"Techno is a music that uses imagination to develop the fantasy of what the future can be," says Carl Craig, waxing poetic. But his sound is just as informed by the past as it is by the future.
Part of Craig's unique contribution to Detroit techno are his forays into electronic jazz and soul, and in a sense he considers techno a succession of traditional black music forms in America.
"No matter what any of my mentors and colleagues have tried to do with rejecting styles of music before techno, there are too many parallels that make these arts the same -- Jazz being the premier intellectual black music recognized academically," he says. "And techno has that academic achievement, unfortunately not in the US, but [yes] throughout the rest of the world."
We Believe Local Journalism is Critical to the Life of a City
Engaging with our readers is essential to Miami New Times's mission. Make a financial contribution or sign up for a newsletter, and help us keep telling Miami's stories with no paywalls.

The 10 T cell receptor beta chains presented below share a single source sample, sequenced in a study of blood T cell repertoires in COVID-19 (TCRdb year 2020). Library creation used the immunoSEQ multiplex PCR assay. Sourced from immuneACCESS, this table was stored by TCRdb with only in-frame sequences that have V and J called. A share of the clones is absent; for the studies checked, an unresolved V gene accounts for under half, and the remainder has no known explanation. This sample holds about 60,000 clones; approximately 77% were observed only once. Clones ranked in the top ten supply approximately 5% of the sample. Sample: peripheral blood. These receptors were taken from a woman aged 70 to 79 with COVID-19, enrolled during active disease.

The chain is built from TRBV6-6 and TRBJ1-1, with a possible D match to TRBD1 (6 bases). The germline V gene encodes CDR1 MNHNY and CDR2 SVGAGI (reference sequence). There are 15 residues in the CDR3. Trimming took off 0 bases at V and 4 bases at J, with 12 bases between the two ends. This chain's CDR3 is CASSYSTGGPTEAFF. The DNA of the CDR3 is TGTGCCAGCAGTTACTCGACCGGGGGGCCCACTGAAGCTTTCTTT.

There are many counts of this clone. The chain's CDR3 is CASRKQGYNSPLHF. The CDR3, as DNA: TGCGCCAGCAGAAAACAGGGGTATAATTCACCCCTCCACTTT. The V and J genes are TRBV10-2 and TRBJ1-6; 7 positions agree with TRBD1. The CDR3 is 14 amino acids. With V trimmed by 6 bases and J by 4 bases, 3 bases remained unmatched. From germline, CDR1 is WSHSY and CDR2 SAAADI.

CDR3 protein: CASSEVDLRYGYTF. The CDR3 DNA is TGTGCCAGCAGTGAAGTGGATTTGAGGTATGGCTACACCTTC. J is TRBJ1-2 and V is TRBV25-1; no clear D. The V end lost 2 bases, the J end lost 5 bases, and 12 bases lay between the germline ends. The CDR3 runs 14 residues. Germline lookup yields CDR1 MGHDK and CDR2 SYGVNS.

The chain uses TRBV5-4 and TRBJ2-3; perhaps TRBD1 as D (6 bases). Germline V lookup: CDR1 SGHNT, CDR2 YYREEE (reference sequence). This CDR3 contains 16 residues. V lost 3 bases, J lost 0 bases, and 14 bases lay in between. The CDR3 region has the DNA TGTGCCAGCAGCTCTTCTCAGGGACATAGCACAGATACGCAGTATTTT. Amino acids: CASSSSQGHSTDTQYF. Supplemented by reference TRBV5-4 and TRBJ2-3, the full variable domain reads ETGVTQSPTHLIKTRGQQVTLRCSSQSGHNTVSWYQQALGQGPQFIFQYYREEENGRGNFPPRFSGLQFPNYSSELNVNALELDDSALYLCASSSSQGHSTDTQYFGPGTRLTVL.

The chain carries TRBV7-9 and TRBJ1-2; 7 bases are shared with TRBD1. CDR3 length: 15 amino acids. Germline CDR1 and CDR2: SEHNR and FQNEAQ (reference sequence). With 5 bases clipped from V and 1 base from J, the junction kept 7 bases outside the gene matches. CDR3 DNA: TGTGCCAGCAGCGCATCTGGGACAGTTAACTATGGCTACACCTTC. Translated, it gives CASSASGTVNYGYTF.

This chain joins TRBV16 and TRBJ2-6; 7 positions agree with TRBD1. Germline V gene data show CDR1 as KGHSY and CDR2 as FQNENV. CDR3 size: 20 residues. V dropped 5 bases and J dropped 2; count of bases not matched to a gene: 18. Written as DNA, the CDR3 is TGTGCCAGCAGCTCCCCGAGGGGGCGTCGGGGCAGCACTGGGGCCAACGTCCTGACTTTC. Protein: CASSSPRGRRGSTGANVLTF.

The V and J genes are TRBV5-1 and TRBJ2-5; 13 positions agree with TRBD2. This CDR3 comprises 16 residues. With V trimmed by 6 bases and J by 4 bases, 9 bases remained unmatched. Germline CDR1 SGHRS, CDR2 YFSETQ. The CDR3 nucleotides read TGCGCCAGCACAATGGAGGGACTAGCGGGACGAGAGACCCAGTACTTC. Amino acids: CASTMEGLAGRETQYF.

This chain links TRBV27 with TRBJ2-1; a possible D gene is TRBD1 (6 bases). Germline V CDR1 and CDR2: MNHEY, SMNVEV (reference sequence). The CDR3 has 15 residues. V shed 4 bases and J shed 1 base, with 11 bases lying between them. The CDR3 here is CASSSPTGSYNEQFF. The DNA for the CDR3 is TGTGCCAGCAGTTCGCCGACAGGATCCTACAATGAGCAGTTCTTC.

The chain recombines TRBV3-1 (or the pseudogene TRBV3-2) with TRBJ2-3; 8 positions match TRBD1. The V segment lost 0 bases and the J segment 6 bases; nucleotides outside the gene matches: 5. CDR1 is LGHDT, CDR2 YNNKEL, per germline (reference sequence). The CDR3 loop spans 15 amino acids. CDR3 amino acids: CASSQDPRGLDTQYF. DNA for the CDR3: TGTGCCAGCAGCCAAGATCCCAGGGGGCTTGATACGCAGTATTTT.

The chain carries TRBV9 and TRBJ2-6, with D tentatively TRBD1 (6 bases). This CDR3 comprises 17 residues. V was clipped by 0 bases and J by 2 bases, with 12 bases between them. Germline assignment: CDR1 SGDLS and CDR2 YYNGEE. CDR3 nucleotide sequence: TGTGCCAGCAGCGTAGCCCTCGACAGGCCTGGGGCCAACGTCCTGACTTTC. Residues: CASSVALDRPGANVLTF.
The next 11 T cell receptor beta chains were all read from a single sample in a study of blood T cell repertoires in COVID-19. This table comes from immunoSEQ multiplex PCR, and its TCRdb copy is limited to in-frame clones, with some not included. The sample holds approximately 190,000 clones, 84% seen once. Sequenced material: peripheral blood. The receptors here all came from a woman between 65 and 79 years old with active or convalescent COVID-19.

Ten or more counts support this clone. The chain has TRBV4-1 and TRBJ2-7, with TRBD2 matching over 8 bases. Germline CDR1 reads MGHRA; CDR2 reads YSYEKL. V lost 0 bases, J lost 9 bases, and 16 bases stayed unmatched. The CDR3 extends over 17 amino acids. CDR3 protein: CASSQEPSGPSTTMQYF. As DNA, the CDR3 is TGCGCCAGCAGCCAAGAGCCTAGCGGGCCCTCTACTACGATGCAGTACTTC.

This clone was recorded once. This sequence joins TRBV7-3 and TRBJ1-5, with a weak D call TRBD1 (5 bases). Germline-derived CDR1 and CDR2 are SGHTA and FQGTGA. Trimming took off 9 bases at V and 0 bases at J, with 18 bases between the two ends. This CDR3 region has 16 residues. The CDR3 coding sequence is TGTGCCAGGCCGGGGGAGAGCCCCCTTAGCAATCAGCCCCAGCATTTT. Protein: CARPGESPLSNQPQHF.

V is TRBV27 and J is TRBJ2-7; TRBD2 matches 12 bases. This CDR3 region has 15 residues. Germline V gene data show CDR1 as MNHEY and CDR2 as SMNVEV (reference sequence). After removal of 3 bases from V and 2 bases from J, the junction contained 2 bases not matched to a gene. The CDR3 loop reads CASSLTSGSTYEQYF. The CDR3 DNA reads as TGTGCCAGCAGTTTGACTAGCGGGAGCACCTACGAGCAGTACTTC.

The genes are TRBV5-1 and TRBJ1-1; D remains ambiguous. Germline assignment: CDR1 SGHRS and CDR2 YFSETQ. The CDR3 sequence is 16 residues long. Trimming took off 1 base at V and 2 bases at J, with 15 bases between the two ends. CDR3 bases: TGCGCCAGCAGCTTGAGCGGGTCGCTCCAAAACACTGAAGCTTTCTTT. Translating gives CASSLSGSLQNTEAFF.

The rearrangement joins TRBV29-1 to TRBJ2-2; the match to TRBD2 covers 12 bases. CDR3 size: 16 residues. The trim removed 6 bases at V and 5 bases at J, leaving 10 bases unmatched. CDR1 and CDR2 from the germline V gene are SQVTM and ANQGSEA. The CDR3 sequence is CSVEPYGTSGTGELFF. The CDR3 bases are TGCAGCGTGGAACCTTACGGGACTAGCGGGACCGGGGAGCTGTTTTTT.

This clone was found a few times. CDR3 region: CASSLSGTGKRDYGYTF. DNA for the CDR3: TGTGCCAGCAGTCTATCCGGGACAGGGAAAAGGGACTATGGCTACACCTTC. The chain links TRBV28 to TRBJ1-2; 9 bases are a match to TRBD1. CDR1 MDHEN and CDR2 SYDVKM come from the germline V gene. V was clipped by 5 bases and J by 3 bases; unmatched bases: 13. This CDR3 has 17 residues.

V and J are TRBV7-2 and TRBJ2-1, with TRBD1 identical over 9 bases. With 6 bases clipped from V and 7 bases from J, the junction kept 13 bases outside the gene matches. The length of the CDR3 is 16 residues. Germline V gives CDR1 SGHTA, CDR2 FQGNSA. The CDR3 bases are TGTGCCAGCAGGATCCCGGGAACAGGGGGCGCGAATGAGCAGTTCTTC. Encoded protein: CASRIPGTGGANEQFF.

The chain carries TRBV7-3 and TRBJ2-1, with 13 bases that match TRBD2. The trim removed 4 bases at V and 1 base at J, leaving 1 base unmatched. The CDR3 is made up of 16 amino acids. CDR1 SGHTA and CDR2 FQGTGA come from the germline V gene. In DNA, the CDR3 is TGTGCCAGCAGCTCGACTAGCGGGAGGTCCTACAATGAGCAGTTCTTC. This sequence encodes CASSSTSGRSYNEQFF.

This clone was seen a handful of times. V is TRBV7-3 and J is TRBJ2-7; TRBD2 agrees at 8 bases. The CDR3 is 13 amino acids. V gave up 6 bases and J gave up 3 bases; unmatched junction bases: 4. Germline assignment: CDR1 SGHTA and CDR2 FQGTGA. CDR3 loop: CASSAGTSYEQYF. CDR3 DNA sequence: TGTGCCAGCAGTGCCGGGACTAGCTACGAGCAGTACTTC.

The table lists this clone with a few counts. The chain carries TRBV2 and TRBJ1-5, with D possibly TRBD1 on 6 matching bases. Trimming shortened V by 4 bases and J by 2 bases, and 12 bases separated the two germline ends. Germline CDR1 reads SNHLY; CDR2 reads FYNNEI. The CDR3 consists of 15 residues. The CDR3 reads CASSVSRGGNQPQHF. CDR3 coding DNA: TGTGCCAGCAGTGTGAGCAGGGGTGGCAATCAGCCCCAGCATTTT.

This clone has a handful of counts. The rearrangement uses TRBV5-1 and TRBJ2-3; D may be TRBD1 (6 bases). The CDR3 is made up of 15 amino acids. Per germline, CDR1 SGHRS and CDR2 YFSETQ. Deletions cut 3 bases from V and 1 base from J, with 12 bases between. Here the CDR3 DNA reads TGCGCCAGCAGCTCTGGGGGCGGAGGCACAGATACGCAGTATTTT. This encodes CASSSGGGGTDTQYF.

Support Our Journalism
Indeed, the American industrial capital of Detroit was a likely setting for the birth of techno music. "The automotive industry started laying off people and hiring machines, and this was very influential in the development of this machine music that we call techno," explains Craig. "We stick around here because the environment is still the same as the environment when we started, and there's too much inspiration here. That is why we can't turn our backs on Detroit. Detroit to me is like what New York is to Woody Allen."
In 2011, Craig can look back at the fruits of his labor with pride. "We put out some great music over the years, and saw artists grow outside of Planet E, like Moodymann, Recloose, and Martin Buttrich," he exclaims. "It's been 20 years of highlights."
Carl Craig with Mr. C. Friday, February 11. Electric Pickle, 2826 N. Miami Ave., Miami. Doors open at 10 p.m. Ages 21 and up. Call 305-456-5613 or visit electricpicklemiami.com.